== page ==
Posted on June 11, 2015 by Basement
I have an early faint memory of sitting in the most uncomfortable seats in the Opera House In Wellington with my primary school from Paparangi. I must have been about 10, full of anticipation to watch the opera The Pearl Fishers by Bizet. Until that very moment I had never been to the opera. Back home in Sri Lanka only the wealthy and those who had studied abroad entertained the idea of attending ‘High Art’ but because now I was living abroad, student tickets were only $5 AND my year long crush was also going to be on this class excursion, I signed up without hesitation to go along to the show too.
My parents and I left our homeland Sri Lanka to come to Aotearoa because of the growing civil unrest and until last year we hadn’t gone back home to Lanka for over 25 years.
I knew very little about the premise of The Pearl Fishers, the curtain rolled up, there was dead silence and suddenly from all the smoke emerged 30 brown faces, I was flabbergasted, shocked and confused, I had always thought opera was a bourgeois performative art form and only Europeans performed in it. As the night progressed and the story unfolded on stage I discovered that the exotic land where this drama was taking place was that of my ancestors, The Pearl of the Indian Ocean, Sri Lanka. I remember coming home and telling my family all about it, going to the public library to listen to the audio, my music teacher making a copy of the tape for me. The arias of The Pearl Fishers has ever since stayed with me and I’ve always wanted to use it in a work that I was yet to make.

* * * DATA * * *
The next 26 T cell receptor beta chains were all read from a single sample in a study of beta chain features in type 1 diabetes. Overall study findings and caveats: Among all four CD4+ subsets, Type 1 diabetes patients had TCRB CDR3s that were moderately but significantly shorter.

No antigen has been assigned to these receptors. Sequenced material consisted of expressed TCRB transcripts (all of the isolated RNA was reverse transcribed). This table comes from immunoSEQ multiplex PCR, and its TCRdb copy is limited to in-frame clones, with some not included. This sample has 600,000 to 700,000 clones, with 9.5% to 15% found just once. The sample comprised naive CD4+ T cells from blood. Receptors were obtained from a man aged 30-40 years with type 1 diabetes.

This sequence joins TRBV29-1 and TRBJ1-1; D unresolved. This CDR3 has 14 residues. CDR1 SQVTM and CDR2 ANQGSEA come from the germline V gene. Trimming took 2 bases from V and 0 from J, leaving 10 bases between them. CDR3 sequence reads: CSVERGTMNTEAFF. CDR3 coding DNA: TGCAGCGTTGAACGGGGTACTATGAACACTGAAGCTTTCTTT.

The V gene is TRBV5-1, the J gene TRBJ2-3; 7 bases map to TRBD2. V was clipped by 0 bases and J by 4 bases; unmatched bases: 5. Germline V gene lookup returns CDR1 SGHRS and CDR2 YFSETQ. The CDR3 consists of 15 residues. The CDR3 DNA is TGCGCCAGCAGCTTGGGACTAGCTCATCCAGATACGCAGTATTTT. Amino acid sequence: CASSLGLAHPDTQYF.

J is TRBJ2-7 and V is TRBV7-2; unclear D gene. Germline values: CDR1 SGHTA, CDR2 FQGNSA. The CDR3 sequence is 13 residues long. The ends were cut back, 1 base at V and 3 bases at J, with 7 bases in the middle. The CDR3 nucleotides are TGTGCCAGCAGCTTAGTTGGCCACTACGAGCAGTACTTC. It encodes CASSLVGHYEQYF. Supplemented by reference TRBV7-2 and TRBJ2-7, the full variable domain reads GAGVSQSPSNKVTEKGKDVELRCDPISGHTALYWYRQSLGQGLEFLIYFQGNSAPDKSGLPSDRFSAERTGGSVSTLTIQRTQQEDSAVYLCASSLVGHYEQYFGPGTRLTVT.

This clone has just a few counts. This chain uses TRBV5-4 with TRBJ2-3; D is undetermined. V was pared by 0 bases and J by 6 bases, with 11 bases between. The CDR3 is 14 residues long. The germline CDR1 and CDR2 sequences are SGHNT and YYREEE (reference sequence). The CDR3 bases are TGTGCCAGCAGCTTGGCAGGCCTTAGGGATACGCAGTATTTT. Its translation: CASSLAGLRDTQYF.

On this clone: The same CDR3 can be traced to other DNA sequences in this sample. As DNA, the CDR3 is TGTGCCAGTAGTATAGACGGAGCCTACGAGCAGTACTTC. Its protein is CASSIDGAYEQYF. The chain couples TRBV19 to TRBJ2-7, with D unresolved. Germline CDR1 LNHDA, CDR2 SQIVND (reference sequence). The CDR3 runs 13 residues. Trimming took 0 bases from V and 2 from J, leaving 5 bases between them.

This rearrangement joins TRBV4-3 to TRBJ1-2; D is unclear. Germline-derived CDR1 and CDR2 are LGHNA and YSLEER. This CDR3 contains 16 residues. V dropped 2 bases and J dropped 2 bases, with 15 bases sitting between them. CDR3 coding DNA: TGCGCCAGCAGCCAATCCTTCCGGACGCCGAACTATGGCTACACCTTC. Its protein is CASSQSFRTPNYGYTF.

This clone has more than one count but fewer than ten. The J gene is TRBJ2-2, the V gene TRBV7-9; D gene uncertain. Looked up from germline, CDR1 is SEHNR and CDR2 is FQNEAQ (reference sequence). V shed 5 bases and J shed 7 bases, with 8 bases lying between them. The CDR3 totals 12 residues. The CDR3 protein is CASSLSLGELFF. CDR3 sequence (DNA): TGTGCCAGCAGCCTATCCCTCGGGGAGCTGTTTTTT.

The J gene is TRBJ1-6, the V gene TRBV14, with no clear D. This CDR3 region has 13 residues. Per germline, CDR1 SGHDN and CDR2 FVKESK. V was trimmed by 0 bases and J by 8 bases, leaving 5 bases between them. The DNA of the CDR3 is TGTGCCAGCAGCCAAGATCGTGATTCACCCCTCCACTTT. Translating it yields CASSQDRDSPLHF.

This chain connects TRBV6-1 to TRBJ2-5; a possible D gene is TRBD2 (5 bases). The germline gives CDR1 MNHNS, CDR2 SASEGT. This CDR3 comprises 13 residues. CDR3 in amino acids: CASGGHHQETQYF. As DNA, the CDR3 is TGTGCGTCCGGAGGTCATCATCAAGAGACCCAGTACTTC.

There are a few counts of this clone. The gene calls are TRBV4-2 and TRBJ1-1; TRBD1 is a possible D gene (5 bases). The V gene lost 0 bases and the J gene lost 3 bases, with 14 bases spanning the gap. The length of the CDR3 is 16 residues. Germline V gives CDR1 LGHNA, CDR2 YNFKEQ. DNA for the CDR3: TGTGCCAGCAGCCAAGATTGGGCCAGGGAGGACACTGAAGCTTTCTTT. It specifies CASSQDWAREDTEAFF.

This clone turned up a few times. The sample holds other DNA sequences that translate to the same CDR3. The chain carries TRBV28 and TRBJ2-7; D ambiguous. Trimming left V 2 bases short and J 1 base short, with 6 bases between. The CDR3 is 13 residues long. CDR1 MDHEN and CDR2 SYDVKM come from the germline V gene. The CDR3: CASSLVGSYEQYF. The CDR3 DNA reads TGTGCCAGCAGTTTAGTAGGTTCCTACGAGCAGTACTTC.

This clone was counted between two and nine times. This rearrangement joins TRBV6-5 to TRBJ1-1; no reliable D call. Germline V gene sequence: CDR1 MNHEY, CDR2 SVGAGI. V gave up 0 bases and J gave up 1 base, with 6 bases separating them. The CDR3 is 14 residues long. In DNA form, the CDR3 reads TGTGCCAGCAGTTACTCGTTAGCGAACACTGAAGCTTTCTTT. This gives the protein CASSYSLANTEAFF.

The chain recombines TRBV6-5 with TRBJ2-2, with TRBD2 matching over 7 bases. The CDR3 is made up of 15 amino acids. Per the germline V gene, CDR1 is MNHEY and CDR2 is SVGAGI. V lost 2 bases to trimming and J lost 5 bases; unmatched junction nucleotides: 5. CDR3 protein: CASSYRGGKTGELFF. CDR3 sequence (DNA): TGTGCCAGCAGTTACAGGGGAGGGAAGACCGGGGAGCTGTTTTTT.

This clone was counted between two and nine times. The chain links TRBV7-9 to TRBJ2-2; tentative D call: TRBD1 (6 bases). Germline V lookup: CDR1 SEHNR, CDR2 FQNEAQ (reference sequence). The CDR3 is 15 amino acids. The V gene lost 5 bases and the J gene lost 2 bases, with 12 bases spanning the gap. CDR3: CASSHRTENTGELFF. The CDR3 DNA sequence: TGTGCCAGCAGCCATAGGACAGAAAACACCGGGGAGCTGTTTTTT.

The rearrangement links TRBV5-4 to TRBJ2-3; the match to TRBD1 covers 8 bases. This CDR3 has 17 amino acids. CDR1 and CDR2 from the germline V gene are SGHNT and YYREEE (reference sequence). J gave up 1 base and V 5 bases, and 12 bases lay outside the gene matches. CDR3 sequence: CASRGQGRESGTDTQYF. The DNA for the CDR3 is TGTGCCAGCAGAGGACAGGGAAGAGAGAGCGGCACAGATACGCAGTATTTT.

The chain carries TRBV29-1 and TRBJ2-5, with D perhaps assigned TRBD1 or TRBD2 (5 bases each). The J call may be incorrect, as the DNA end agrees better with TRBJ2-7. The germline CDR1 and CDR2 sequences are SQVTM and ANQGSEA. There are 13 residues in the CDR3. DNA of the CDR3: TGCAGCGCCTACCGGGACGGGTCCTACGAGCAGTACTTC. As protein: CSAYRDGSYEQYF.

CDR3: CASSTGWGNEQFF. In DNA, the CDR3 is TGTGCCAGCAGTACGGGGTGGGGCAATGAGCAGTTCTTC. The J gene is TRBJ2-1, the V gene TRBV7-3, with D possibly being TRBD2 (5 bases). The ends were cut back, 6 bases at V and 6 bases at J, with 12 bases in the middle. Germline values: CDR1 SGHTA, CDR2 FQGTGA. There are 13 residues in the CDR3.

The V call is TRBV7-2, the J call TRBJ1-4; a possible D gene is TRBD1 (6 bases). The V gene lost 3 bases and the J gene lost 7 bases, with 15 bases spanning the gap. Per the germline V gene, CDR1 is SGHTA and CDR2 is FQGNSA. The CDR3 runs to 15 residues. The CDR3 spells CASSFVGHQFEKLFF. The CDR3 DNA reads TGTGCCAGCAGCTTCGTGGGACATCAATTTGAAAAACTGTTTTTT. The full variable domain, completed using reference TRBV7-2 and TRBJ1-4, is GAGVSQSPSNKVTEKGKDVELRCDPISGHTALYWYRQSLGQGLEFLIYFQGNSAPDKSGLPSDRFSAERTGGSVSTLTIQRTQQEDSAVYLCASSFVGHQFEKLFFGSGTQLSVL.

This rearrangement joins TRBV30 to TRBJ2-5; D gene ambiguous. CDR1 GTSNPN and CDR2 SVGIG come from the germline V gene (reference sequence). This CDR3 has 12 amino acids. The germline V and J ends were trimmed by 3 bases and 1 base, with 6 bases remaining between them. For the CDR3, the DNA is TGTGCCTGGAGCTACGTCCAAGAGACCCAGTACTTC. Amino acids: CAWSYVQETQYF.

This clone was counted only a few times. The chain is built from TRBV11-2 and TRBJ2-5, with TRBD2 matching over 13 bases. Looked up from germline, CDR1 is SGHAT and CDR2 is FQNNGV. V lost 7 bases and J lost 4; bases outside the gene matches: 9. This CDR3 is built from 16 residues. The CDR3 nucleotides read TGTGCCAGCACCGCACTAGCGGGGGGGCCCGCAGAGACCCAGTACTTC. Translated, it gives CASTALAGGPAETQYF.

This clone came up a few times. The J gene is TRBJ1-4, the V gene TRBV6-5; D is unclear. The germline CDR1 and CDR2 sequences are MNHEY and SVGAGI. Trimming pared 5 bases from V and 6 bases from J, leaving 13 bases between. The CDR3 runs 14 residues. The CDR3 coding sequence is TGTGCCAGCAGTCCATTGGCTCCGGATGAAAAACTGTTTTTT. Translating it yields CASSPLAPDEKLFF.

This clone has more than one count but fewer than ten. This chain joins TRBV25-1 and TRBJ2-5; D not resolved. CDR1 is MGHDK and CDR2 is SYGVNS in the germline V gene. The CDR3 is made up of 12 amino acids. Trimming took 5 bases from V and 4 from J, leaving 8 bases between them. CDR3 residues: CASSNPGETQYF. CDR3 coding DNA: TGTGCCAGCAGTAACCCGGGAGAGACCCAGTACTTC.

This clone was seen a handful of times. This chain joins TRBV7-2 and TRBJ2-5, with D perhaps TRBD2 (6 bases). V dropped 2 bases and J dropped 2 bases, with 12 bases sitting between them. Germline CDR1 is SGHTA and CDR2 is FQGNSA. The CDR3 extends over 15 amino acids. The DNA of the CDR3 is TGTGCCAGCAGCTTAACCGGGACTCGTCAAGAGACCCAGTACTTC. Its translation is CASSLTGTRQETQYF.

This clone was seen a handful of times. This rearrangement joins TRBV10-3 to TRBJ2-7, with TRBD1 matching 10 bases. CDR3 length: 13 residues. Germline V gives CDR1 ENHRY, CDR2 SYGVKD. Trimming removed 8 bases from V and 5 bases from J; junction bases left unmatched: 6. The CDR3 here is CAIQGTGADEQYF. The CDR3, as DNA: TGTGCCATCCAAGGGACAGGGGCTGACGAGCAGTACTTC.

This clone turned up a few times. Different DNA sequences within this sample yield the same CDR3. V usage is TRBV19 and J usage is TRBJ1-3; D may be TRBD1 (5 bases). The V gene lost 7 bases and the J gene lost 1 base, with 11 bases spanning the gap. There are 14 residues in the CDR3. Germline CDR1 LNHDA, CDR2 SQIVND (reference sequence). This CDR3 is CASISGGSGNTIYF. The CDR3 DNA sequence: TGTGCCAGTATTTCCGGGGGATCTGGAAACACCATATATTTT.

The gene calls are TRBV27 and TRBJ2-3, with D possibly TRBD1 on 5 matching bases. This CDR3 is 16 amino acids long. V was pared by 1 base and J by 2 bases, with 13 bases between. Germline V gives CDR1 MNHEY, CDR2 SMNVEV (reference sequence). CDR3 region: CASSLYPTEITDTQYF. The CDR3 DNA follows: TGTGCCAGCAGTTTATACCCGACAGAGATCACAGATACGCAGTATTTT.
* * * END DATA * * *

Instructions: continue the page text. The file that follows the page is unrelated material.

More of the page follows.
In 2004 I auditioned for Drama school, I got in, the same year the boxing day Tsunami destroyed our land. Our country was still trying to recover and rebuild from the devastation of the civil war and this tsunami was just another kick in the guts. Once I finished drama school and I got over turning up to auditions to play either terrorists, store owners, plane passengers or cab divers, I decided I needed to make my own work, and my go to source for inspiration was the work that had stayed with me for all those years. The music from The Pearl Fishers is the heartbeat of The Mourning After, it was what I listened to as I wrote this play. It was initially a solo play but now it comes to you as an ensemble play as I’ve discovered more playmates to tell stories with.
Speaking of mates, I found out many years later that my crush had only come to opera in the first place because they were trying to get closer to someone else and those 30 brown faces that made up the chorus were all the local cab drivers of Wellington.
Next time I’ll tell you all about How George Lucas, Stephen Spielberg and Harrison Ford coped filming Indiana Jones and The Tempe of Doom in Srilanka and the connection the film has to the play The Mourning After.
By Ahi Karunaharan
The Mourning After plays at the Basement Theatre 30 June – 3 July, 8pm.